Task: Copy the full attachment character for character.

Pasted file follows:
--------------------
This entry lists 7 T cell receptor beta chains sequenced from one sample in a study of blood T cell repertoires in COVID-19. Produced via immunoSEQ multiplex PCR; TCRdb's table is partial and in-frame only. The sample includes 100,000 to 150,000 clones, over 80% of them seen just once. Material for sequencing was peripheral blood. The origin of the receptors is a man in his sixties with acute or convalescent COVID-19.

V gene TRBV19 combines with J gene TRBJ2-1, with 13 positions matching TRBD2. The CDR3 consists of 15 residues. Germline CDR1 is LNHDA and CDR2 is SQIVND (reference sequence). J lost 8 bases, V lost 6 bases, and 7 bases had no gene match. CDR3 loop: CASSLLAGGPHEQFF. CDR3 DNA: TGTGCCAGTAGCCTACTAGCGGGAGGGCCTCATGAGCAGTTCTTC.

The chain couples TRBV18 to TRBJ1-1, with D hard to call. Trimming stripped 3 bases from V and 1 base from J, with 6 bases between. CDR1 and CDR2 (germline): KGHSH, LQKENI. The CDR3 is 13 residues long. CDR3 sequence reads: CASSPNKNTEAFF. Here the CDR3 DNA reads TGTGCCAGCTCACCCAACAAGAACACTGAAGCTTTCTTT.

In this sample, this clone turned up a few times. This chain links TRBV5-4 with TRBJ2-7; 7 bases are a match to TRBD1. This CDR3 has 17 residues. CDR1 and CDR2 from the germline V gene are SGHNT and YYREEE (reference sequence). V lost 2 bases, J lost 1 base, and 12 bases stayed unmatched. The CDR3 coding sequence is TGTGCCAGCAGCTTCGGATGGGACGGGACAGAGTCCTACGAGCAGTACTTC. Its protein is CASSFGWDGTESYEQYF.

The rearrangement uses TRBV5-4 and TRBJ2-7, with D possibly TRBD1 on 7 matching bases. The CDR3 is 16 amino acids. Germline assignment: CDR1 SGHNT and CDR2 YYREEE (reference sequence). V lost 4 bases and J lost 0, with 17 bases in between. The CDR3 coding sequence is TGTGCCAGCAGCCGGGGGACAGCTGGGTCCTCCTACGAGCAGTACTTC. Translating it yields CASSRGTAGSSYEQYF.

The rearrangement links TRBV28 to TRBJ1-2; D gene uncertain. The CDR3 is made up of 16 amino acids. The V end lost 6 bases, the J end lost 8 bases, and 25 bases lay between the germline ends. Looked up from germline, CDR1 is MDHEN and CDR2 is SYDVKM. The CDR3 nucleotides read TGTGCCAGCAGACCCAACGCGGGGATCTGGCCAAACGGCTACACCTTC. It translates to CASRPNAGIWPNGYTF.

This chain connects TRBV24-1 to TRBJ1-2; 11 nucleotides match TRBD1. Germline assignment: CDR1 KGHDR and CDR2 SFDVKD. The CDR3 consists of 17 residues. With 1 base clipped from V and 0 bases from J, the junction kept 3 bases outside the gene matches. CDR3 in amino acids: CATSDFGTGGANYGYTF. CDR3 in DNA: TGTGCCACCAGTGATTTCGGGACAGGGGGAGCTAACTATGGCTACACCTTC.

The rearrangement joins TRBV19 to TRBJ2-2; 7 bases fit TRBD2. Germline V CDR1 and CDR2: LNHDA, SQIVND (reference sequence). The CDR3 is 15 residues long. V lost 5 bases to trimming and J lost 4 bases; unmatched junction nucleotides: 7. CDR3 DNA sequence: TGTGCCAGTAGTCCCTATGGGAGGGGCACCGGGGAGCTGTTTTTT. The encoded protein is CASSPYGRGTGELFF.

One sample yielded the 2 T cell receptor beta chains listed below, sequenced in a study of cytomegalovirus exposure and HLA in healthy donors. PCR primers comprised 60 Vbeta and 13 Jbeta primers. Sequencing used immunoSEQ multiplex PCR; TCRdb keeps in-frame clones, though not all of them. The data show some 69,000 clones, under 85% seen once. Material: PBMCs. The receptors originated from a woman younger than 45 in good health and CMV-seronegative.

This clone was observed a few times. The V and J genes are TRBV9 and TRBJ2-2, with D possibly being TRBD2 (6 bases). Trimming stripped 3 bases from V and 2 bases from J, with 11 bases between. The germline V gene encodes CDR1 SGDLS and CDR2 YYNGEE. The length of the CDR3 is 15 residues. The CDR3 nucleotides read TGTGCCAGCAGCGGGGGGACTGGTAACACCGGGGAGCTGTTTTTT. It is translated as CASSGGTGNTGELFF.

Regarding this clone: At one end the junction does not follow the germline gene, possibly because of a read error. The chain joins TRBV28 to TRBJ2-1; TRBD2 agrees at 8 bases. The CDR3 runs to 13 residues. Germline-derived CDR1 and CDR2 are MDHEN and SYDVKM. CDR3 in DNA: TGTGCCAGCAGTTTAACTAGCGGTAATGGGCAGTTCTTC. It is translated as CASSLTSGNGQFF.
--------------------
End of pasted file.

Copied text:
This entry lists 7 T cell receptor beta chains sequenced from one sample in a study of blood T cell repertoires in COVID-19. Produced via immunoSEQ multiplex PCR; TCRdb's table is partial and in-frame only. The sample includes 100,000 to 150,000 clones, over 80% of them seen just once. Material for sequencing was peripheral blood. The origin of the receptors is a man in his sixties with acute or convalescent COVID-19.

V gene TRBV19 combines with J gene TRBJ2-1, with 13 positions matching TRBD2. The CDR3 consists of 15 residues. Germline CDR1 is LNHDA and CDR2 is SQIVND (reference sequence). J lost 8 bases, V lost 6 bases, and 7 bases had no gene match. CDR3 loop: CASSLLAGGPHEQFF. CDR3 DNA: TGTGCCAGTAGCCTACTAGCGGGAGGGCCTCATGAGCAGTTCTTC.

The chain couples TRBV18 to TRBJ1-1, with D hard to call. Trimming stripped 3 bases from V and 1 base from J, with 6 bases between. CDR1 and CDR2 (germline): KGHSH, LQKENI. The CDR3 is 13 residues long. CDR3 sequence reads: CASSPNKNTEAFF. Here the CDR3 DNA reads TGTGCCAGCTCACCCAACAAGAACACTGAAGCTTTCTTT.

In this sample, this clone turned up a few times. This chain links TRBV5-4 with TRBJ2-7; 7 bases are a match to TRBD1. This CDR3 has 17 residues. CDR1 and CDR2 from the germline V gene are SGHNT and YYREEE (reference sequence). V lost 2 bases, J lost 1 base, and 12 bases stayed unmatched. The CDR3 coding sequence is TGTGCCAGCAGCTTCGGATGGGACGGGACAGAGTCCTACGAGCAGTACTTC. Its protein is CASSFGWDGTESYEQYF.

The rearrangement uses TRBV5-4 and TRBJ2-7, with D possibly TRBD1 on 7 matching bases. The CDR3 is 16 amino acids. Germline assignment: CDR1 SGHNT and CDR2 YYREEE (reference sequence). V lost 4 bases and J lost 0, with 17 bases in between. The CDR3 coding sequence is TGTGCCAGCAGCCGGGGGACAGCTGGGTCCTCCTACGAGCAGTACTTC. Translating it yields CASSRGTAGSSYEQYF.

The rearrangement links TRBV28 to TRBJ1-2; D gene uncertain. The CDR3 is made up of 16 amino acids. The V end lost 6 bases, the J end lost 8 bases, and 25 bases lay between the germline ends. Looked up from germline, CDR1 is MDHEN and CDR2 is SYDVKM. The CDR3 nucleotides read TGTGCCAGCAGACCCAACGCGGGGATCTGGCCAAACGGCTACACCTTC. It translates to CASRPNAGIWPNGYTF.

This chain connects TRBV24-1 to TRBJ1-2; 11 nucleotides match TRBD1. Germline assignment: CDR1 KGHDR and CDR2 SFDVKD. The CDR3 consists of 17 residues. With 1 base clipped from V and 0 bases from J, the junction kept 3 bases outside the gene matches. CDR3 in amino acids: CATSDFGTGGANYGYTF. CDR3 in DNA: TGTGCCACCAGTGATTTCGGGACAGGGGGAGCTAACTATGGCTACACCTTC.

The rearrangement joins TRBV19 to TRBJ2-2; 7 bases fit TRBD2. Germline V CDR1 and CDR2: LNHDA, SQIVND (reference sequence). The CDR3 is 15 residues long. V lost 5 bases to trimming and J lost 4 bases; unmatched junction nucleotides: 7. CDR3 DNA sequence: TGTGCCAGTAGTCCCTATGGGAGGGGCACCGGGGAGCTGTTTTTT. The encoded protein is CASSPYGRGTGELFF.

One sample yielded the 2 T cell receptor beta chains listed below, sequenced in a study of cytomegalovirus exposure and HLA in healthy donors. PCR primers comprised 60 Vbeta and 13 Jbeta primers. Sequencing used immunoSEQ multiplex PCR; TCRdb keeps in-frame clones, though not all of them. The data show some 69,000 clones, under 85% seen once. Material: PBMCs. The receptors originated from a woman younger than 45 in good health and CMV-seronegative.

This clone was observed a few times. The V and J genes are TRBV9 and TRBJ2-2, with D possibly being TRBD2 (6 bases). Trimming stripped 3 bases from V and 2 bases from J, with 11 bases between. The germline V gene encodes CDR1 SGDLS and CDR2 YYNGEE. The length of the CDR3 is 15 residues. The CDR3 nucleotides read TGTGCCAGCAGCGGGGGGACTGGTAACACCGGGGAGCTGTTTTTT. It is translated as CASSGGTGNTGELFF.

Regarding this clone: At one end the junction does not follow the germline gene, possibly because of a read error. The chain joins TRBV28 to TRBJ2-1; TRBD2 agrees at 8 bases. The CDR3 runs to 13 residues. Germline-derived CDR1 and CDR2 are MDHEN and SYDVKM. CDR3 in DNA: TGTGCCAGCAGTTTAACTAGCGGTAATGGGCAGTTCTTC. It is translated as CASSLTSGNGQFF.